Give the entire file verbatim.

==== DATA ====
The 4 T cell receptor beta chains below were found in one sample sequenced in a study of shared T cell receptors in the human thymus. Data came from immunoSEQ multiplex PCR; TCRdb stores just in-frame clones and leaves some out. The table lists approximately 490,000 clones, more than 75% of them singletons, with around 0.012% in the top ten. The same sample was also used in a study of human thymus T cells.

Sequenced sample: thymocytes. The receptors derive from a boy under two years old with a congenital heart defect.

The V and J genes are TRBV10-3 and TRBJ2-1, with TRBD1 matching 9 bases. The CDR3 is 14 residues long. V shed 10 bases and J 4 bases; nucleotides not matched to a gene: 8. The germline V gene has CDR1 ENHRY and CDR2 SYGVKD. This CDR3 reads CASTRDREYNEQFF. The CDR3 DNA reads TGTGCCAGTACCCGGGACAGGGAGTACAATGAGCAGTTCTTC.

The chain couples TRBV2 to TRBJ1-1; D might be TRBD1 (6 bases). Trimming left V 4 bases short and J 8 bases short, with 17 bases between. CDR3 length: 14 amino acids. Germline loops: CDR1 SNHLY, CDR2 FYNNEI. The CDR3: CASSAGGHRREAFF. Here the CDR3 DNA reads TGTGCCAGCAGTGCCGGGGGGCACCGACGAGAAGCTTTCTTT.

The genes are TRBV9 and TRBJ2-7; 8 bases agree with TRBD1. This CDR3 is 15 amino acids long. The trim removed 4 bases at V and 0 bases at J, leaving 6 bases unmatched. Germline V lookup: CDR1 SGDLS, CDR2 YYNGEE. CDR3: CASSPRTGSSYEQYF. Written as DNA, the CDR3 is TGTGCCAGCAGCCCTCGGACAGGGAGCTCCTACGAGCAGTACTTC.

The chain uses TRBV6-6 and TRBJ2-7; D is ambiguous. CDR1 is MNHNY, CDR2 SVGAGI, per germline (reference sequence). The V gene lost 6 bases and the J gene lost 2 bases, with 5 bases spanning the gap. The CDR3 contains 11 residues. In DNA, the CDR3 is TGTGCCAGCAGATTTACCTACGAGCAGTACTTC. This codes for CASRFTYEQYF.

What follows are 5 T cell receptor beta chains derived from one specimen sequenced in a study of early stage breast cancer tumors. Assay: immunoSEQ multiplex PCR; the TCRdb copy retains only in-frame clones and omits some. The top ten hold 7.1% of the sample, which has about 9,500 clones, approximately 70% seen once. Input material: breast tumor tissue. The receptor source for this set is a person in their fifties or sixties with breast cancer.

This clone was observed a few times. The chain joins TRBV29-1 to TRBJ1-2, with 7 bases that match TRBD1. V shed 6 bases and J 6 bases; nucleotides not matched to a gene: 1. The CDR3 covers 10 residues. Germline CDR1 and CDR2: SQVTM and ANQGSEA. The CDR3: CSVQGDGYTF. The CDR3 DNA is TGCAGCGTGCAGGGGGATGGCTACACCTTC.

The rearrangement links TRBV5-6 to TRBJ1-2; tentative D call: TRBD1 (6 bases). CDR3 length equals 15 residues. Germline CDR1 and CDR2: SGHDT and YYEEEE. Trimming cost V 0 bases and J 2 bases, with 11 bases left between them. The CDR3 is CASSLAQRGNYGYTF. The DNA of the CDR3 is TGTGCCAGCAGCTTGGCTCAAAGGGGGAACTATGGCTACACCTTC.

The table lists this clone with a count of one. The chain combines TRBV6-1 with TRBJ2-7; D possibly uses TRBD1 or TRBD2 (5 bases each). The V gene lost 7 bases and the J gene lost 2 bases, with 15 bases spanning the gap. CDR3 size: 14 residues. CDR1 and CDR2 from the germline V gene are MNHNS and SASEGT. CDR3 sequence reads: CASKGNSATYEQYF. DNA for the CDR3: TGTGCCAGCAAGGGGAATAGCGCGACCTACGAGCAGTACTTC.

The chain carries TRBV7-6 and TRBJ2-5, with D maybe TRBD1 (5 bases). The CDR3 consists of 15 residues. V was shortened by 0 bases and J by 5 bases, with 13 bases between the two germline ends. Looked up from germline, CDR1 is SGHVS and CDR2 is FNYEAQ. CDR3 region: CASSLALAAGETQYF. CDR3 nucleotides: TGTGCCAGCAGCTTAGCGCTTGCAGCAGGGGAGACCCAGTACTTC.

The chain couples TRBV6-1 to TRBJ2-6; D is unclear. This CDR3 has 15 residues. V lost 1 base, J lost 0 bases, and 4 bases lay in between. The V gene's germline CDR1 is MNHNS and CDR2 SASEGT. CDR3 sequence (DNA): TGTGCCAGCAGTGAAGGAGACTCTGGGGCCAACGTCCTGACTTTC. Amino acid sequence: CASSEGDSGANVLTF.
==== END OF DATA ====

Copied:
The 4 T cell receptor beta chains below were found in one sample sequenced in a study of shared T cell receptors in the human thymus. Data came from immunoSEQ multiplex PCR; TCRdb stores just in-frame clones and leaves some out. The table lists approximately 490,000 clones, more than 75% of them singletons, with around 0.012% in the top ten. The same sample was also used in a study of human thymus T cells.

Sequenced sample: thymocytes. The receptors derive from a boy under two years old with a congenital heart defect.

The V and J genes are TRBV10-3 and TRBJ2-1, with TRBD1 matching 9 bases. The CDR3 is 14 residues long. V shed 10 bases and J 4 bases; nucleotides not matched to a gene: 8. The germline V gene has CDR1 ENHRY and CDR2 SYGVKD. This CDR3 reads CASTRDREYNEQFF. The CDR3 DNA reads TGTGCCAGTACCCGGGACAGGGAGTACAATGAGCAGTTCTTC.

The chain couples TRBV2 to TRBJ1-1; D might be TRBD1 (6 bases). Trimming left V 4 bases short and J 8 bases short, with 17 bases between. CDR3 length: 14 amino acids. Germline loops: CDR1 SNHLY, CDR2 FYNNEI. The CDR3: CASSAGGHRREAFF. Here the CDR3 DNA reads TGTGCCAGCAGTGCCGGGGGGCACCGACGAGAAGCTTTCTTT.

The genes are TRBV9 and TRBJ2-7; 8 bases agree with TRBD1. This CDR3 is 15 amino acids long. The trim removed 4 bases at V and 0 bases at J, leaving 6 bases unmatched. Germline V lookup: CDR1 SGDLS, CDR2 YYNGEE. CDR3: CASSPRTGSSYEQYF. Written as DNA, the CDR3 is TGTGCCAGCAGCCCTCGGACAGGGAGCTCCTACGAGCAGTACTTC.

The chain uses TRBV6-6 and TRBJ2-7; D is ambiguous. CDR1 is MNHNY, CDR2 SVGAGI, per germline (reference sequence). The V gene lost 6 bases and the J gene lost 2 bases, with 5 bases spanning the gap. The CDR3 contains 11 residues. In DNA, the CDR3 is TGTGCCAGCAGATTTACCTACGAGCAGTACTTC. This codes for CASRFTYEQYF.

What follows are 5 T cell receptor beta chains derived from one specimen sequenced in a study of early stage breast cancer tumors. Assay: immunoSEQ multiplex PCR; the TCRdb copy retains only in-frame clones and omits some. The top ten hold 7.1% of the sample, which has about 9,500 clones, approximately 70% seen once. Input material: breast tumor tissue. The receptor source for this set is a person in their fifties or sixties with breast cancer.

This clone was observed a few times. The chain joins TRBV29-1 to TRBJ1-2, with 7 bases that match TRBD1. V shed 6 bases and J 6 bases; nucleotides not matched to a gene: 1. The CDR3 covers 10 residues. Germline CDR1 and CDR2: SQVTM and ANQGSEA. The CDR3: CSVQGDGYTF. The CDR3 DNA is TGCAGCGTGCAGGGGGATGGCTACACCTTC.

The rearrangement links TRBV5-6 to TRBJ1-2; tentative D call: TRBD1 (6 bases). CDR3 length equals 15 residues. Germline CDR1 and CDR2: SGHDT and YYEEEE. Trimming cost V 0 bases and J 2 bases, with 11 bases left between them. The CDR3 is CASSLAQRGNYGYTF. The DNA of the CDR3 is TGTGCCAGCAGCTTGGCTCAAAGGGGGAACTATGGCTACACCTTC.

The table lists this clone with a count of one. The chain combines TRBV6-1 with TRBJ2-7; D possibly uses TRBD1 or TRBD2 (5 bases each). The V gene lost 7 bases and the J gene lost 2 bases, with 15 bases spanning the gap. CDR3 size: 14 residues. CDR1 and CDR2 from the germline V gene are MNHNS and SASEGT. CDR3 sequence reads: CASKGNSATYEQYF. DNA for the CDR3: TGTGCCAGCAAGGGGAATAGCGCGACCTACGAGCAGTACTTC.

The chain carries TRBV7-6 and TRBJ2-5, with D maybe TRBD1 (5 bases). The CDR3 consists of 15 residues. V was shortened by 0 bases and J by 5 bases, with 13 bases between the two germline ends. Looked up from germline, CDR1 is SGHVS and CDR2 is FNYEAQ. CDR3 region: CASSLALAAGETQYF. CDR3 nucleotides: TGTGCCAGCAGCTTAGCGCTTGCAGCAGGGGAGACCCAGTACTTC.

The chain couples TRBV6-1 to TRBJ2-6; D is unclear. This CDR3 has 15 residues. V lost 1 base, J lost 0 bases, and 4 bases lay in between. The V gene's germline CDR1 is MNHNS and CDR2 SASEGT. CDR3 sequence (DNA): TGTGCCAGCAGTGAAGGAGACTCTGGGGCCAACGTCCTGACTTTC. Amino acid sequence: CASSEGDSGANVLTF.